There is much to be said about self-denial and the scripture repeats this theme over and over.
Jesus is clear. The Apostles and their letters are clear. Do I get it?
Self Denial — It is a requirement of following Jesus the Messiah: Commitment to the Messiah means taking up my cross daily, giving up my hopes, dreams, possessions, even my very life if need be for the cause of the Messiah. Only if I willingly take up my cross may I be called His disciple. The reward is worth the price.
Jesus followed His call of death to self (“Take up your cross and follow Me”) with the gift of life in the Messiah: “For whoever wants to save his life will lose it, but whoever loses his life for me will find it” (Matthew 16:25-26).
“Take up your cross and follow Me” means being willing to die in order to follow Jesus. This is called “dying to self.” It’s a call to absolute surrender. After each time Jesus commanded cross bearing, He said,
“For whoever wants to save his life will lose it, but whoever loses his life for me will save it. What good is it for a man to gain the whole world, and yet lose or forfeit his very self?” (Luke 9:24-25).
Although the call is tough, the reward is matchless.
Wherever Jesus went, He drew crowds. Although these multitudes often followed Him as Messiah, their view of who the Messiah really was—and what He would do—was distorted. They thought the Messiah would usher in the restored kingdom. They believed He would free them from the oppressive rule of their Roman occupiers.
Even the Messiah’s own inner circle of disciples thought the kingdom was coming soon. When Jesus began teaching that He was going to die at the hands of the Jewish leaders and their Gentile over Masters, His popularity sank. Many of the shocked followers rejected Him. Truly, they were not able to put to death their own ideas, plans, and desires, and exchange them for His.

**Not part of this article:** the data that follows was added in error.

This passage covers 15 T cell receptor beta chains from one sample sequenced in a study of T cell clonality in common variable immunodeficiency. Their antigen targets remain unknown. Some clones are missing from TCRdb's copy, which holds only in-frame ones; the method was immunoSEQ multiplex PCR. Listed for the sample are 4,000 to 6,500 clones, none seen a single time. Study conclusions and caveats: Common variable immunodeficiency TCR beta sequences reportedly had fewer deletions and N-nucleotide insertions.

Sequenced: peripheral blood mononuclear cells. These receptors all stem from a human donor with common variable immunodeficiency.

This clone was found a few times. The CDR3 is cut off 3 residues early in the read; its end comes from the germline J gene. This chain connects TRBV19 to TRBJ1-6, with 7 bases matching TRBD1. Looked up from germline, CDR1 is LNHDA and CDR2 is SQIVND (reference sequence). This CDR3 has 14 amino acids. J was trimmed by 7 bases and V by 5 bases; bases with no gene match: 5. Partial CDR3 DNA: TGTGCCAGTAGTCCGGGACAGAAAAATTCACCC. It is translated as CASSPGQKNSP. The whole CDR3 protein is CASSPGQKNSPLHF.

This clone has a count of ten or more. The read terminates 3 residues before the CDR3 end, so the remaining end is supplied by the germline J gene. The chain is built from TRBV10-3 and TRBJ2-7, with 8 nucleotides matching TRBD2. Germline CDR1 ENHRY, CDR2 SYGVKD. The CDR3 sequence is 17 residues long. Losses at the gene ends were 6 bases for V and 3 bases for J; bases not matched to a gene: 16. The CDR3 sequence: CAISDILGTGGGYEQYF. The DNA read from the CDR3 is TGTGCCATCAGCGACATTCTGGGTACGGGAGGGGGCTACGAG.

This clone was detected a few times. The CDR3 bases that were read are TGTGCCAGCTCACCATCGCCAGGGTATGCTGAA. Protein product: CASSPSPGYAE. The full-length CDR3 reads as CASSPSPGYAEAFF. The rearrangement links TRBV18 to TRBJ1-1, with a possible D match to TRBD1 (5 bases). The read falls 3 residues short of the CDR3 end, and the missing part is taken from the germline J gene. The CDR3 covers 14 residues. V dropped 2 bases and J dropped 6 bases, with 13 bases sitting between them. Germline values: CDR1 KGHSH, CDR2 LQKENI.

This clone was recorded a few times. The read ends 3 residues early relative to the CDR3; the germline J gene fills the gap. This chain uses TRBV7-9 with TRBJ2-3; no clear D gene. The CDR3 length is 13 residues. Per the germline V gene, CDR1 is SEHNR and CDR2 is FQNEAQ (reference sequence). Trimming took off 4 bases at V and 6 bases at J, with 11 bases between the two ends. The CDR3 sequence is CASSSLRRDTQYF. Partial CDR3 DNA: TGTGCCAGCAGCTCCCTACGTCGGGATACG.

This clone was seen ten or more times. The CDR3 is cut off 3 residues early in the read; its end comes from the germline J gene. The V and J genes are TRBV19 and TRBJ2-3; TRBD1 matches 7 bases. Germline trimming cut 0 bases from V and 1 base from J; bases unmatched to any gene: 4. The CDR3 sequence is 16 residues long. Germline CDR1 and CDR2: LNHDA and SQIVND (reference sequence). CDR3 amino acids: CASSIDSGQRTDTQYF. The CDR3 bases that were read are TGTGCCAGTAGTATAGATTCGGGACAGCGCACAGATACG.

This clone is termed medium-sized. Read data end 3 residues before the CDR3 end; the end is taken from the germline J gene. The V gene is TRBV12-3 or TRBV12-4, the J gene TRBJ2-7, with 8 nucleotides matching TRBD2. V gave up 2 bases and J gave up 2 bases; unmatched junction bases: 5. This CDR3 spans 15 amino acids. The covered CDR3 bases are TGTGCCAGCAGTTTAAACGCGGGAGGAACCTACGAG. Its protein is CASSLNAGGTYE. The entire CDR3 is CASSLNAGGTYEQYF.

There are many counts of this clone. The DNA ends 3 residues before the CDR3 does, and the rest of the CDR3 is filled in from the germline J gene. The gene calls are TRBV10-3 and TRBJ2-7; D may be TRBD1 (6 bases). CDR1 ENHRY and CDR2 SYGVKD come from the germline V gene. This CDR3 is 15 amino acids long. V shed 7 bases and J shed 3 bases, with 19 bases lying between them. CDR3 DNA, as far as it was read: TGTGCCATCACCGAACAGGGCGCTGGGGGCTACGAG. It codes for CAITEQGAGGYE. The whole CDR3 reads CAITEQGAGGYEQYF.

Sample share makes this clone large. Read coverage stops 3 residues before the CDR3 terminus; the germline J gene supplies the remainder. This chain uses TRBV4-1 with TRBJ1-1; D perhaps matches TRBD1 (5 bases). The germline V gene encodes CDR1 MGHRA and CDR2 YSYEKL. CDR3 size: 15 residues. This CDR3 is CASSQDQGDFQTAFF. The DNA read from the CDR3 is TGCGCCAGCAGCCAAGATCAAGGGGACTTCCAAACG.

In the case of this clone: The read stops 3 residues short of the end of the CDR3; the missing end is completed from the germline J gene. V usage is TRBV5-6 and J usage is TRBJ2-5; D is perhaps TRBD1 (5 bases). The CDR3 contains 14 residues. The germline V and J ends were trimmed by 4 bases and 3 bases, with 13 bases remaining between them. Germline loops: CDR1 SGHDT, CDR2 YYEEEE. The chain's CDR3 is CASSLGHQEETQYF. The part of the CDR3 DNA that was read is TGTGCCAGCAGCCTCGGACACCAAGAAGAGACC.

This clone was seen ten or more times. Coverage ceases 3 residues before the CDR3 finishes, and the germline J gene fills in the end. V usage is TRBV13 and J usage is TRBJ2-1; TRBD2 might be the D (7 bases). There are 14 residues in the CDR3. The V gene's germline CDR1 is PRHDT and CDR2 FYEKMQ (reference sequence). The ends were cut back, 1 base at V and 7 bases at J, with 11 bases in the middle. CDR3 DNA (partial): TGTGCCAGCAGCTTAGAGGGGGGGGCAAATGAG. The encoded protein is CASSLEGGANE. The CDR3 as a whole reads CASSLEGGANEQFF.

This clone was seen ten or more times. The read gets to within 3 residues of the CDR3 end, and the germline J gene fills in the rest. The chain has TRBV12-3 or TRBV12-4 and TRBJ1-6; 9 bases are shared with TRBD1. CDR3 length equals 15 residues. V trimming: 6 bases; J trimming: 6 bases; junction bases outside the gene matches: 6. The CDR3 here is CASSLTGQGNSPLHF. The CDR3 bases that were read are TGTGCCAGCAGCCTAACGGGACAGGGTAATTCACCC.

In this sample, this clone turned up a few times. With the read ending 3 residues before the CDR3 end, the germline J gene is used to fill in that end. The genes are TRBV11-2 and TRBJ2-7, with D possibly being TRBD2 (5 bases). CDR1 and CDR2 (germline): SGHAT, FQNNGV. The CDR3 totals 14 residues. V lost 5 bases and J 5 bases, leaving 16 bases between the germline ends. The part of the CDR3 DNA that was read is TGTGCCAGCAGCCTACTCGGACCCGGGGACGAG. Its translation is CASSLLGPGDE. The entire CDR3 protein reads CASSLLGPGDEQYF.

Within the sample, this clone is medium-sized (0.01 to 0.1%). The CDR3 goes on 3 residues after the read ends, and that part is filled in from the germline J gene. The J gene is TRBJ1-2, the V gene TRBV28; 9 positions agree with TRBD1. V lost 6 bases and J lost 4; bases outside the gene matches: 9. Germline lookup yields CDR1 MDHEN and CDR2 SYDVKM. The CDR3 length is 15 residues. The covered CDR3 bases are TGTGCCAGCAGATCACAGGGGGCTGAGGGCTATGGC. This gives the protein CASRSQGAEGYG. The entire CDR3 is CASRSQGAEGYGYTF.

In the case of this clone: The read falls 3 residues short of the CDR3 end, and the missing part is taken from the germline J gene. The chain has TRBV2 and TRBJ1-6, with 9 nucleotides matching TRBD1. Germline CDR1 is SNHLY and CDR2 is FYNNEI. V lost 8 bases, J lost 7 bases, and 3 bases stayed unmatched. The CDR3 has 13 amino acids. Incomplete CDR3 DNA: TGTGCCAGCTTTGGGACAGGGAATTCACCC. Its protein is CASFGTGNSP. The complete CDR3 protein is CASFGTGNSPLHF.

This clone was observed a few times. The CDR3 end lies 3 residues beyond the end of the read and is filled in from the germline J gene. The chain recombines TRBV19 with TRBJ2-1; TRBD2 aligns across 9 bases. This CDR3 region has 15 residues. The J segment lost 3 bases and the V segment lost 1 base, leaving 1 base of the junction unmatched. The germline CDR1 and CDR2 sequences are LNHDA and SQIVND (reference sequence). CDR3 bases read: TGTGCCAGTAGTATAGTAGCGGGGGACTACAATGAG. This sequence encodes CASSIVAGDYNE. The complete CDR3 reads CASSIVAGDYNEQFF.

Following Jesus is easy when life runs smoothly; our true commitment to Him is revealed during trials. Jesus assured us that trials will come to His followers. Discipleship demands sacrifice, and Jesus never hid that cost.
In Luke 9:57-62, three people seemed willing to follow Jesus. When Jesus questioned them further, their commitment was half-hearted at best. They failed to count the cost of following Him. None was willing to take up his cross and crucify upon it his own interests.
Jesus appeared to dissuade them. How different from the typical Gospel presentation! How many people would respond to an altar call that went, “Come follow Jesus, and you may face the loss of friends, family, reputation, career, and possibly even your life”? The number of false converts would likely decrease! Such a call is what Jesus meant when He said, “Take up your cross and follow Me.”
If you wonder if you are ready to take up your cross, consider these questions:
- Are you willing to follow Jesus if it means losing some of your closest friends?
- Are you willing to follow Jesus if it means alienation from your family?
- Are you willing to follow Jesus if it means the loss of your reputation?
- Are you willing to follow Jesus if it means losing your job?
- Are you willing to follow Jesus if it means losing your life?
In some places of the world, these consequences are reality. But notice the questions are phrased, “Are you willing?” Following Jesus doesn’t necessarily mean all these things will happen to you, but are you willing to take up your cross? If there comes a point in your life where you are faced with a choice—Jesus or the comforts of this life—which will you choose?
- Matthew 10:37–38 — 37 “He who loves father or mother more than Me is not worthy of Me; and he who loves son or daughter more than Me is not worthy of Me. 38 “And he who does not take his cross and follow after Me is not worthy of Me.
- Matthew 6:10 — 10 ‘Your kingdom come. Your will be done, On earth as it is in heaven.”
- Matthew 9:9 — 9 As Jesus went on from there, He saw a man called Matthew, sitting in the tax collector’s booth; and He said to him, “Follow Me!” And he got up and followed Him.
- Matthew 18:8 — 8 “If your hand or your foot causes you to stumble, cut it off and throw it from you; it is better for you to enter life crippled or lame, than to have two hands or two feet and be cast into the eternal fire.
- Matthew 19:21 — 21 Jesus said to him, “If you wish to be complete, go and sell your possessions and give to the poor, and you will have treasure in heaven; and come, follow Me.”